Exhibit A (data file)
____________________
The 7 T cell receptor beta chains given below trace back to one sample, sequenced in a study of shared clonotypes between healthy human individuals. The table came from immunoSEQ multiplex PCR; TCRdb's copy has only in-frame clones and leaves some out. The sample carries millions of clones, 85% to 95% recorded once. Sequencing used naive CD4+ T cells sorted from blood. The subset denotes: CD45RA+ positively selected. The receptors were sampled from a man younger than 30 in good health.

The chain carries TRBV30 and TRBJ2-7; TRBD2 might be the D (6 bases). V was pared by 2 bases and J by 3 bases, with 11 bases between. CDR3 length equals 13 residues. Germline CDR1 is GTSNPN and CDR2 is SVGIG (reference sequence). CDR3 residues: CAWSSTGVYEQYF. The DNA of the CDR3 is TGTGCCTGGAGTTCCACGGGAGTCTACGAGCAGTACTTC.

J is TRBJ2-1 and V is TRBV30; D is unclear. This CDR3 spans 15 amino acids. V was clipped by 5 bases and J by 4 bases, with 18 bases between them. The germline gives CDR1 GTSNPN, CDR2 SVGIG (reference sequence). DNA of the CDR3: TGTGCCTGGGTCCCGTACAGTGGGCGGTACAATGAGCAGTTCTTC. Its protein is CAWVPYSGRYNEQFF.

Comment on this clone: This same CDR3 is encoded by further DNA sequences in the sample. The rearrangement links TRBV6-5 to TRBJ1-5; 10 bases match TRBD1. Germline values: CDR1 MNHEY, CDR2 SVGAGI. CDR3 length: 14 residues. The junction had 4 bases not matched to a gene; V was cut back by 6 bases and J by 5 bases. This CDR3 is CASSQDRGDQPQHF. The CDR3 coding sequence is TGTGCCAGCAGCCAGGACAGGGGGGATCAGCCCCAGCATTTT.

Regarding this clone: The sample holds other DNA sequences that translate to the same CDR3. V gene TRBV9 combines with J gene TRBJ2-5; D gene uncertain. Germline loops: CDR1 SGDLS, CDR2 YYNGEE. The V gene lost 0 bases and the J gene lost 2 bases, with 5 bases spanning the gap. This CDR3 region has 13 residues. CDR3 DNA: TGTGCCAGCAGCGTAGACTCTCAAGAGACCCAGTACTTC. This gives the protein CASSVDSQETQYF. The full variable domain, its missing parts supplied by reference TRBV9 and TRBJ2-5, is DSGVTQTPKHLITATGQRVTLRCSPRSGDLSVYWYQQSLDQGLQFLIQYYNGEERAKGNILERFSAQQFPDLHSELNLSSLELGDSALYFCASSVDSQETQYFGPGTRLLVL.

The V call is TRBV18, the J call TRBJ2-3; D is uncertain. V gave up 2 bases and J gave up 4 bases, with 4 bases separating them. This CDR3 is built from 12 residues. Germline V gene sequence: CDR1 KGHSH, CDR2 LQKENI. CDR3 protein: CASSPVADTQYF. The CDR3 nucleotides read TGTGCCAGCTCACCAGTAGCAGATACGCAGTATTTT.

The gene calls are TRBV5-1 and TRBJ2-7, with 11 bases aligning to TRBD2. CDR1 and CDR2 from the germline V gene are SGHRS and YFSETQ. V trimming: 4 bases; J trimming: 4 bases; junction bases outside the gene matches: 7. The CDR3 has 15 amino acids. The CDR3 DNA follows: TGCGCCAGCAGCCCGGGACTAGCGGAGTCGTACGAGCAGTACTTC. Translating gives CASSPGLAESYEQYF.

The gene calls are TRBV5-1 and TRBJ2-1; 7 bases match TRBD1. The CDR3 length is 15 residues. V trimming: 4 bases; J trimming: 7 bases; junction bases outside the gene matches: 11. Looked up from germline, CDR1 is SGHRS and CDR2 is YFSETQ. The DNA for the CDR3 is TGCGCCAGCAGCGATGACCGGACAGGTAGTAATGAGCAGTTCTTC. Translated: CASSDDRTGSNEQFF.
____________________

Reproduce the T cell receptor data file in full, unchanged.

The 7 T cell receptor beta chains given below trace back to one sample, sequenced in a study of shared clonotypes between healthy human individuals. The table came from immunoSEQ multiplex PCR; TCRdb's copy has only in-frame clones and leaves some out. The sample carries millions of clones, 85% to 95% recorded once. Sequencing used naive CD4+ T cells sorted from blood. The subset denotes: CD45RA+ positively selected. The receptors were sampled from a man younger than 30 in good health.

The chain carries TRBV30 and TRBJ2-7; TRBD2 might be the D (6 bases). V was pared by 2 bases and J by 3 bases, with 11 bases between. CDR3 length equals 13 residues. Germline CDR1 is GTSNPN and CDR2 is SVGIG (reference sequence). CDR3 residues: CAWSSTGVYEQYF. The DNA of the CDR3 is TGTGCCTGGAGTTCCACGGGAGTCTACGAGCAGTACTTC.

J is TRBJ2-1 and V is TRBV30; D is unclear. This CDR3 spans 15 amino acids. V was clipped by 5 bases and J by 4 bases, with 18 bases between them. The germline gives CDR1 GTSNPN, CDR2 SVGIG (reference sequence). DNA of the CDR3: TGTGCCTGGGTCCCGTACAGTGGGCGGTACAATGAGCAGTTCTTC. Its protein is CAWVPYSGRYNEQFF.

Comment on this clone: This same CDR3 is encoded by further DNA sequences in the sample. The rearrangement links TRBV6-5 to TRBJ1-5; 10 bases match TRBD1. Germline values: CDR1 MNHEY, CDR2 SVGAGI. CDR3 length: 14 residues. The junction had 4 bases not matched to a gene; V was cut back by 6 bases and J by 5 bases. This CDR3 is CASSQDRGDQPQHF. The CDR3 coding sequence is TGTGCCAGCAGCCAGGACAGGGGGGATCAGCCCCAGCATTTT.

Regarding this clone: The sample holds other DNA sequences that translate to the same CDR3. V gene TRBV9 combines with J gene TRBJ2-5; D gene uncertain. Germline loops: CDR1 SGDLS, CDR2 YYNGEE. The V gene lost 0 bases and the J gene lost 2 bases, with 5 bases spanning the gap. This CDR3 region has 13 residues. CDR3 DNA: TGTGCCAGCAGCGTAGACTCTCAAGAGACCCAGTACTTC. This gives the protein CASSVDSQETQYF. The full variable domain, its missing parts supplied by reference TRBV9 and TRBJ2-5, is DSGVTQTPKHLITATGQRVTLRCSPRSGDLSVYWYQQSLDQGLQFLIQYYNGEERAKGNILERFSAQQFPDLHSELNLSSLELGDSALYFCASSVDSQETQYFGPGTRLLVL.

The V call is TRBV18, the J call TRBJ2-3; D is uncertain. V gave up 2 bases and J gave up 4 bases, with 4 bases separating them. This CDR3 is built from 12 residues. Germline V gene sequence: CDR1 KGHSH, CDR2 LQKENI. CDR3 protein: CASSPVADTQYF. The CDR3 nucleotides read TGTGCCAGCTCACCAGTAGCAGATACGCAGTATTTT.

The gene calls are TRBV5-1 and TRBJ2-7, with 11 bases aligning to TRBD2. CDR1 and CDR2 from the germline V gene are SGHRS and YFSETQ. V trimming: 4 bases; J trimming: 4 bases; junction bases outside the gene matches: 7. The CDR3 has 15 amino acids. The CDR3 DNA follows: TGCGCCAGCAGCCCGGGACTAGCGGAGTCGTACGAGCAGTACTTC. Translating gives CASSPGLAESYEQYF.

The gene calls are TRBV5-1 and TRBJ2-1; 7 bases match TRBD1. The CDR3 length is 15 residues. V trimming: 4 bases; J trimming: 7 bases; junction bases outside the gene matches: 11. Looked up from germline, CDR1 is SGHRS and CDR2 is YFSETQ. The DNA for the CDR3 is TGCGCCAGCAGCGATGACCGGACAGGTAGTAATGAGCAGTTCTTC. Translated: CASSDDRTGSNEQFF.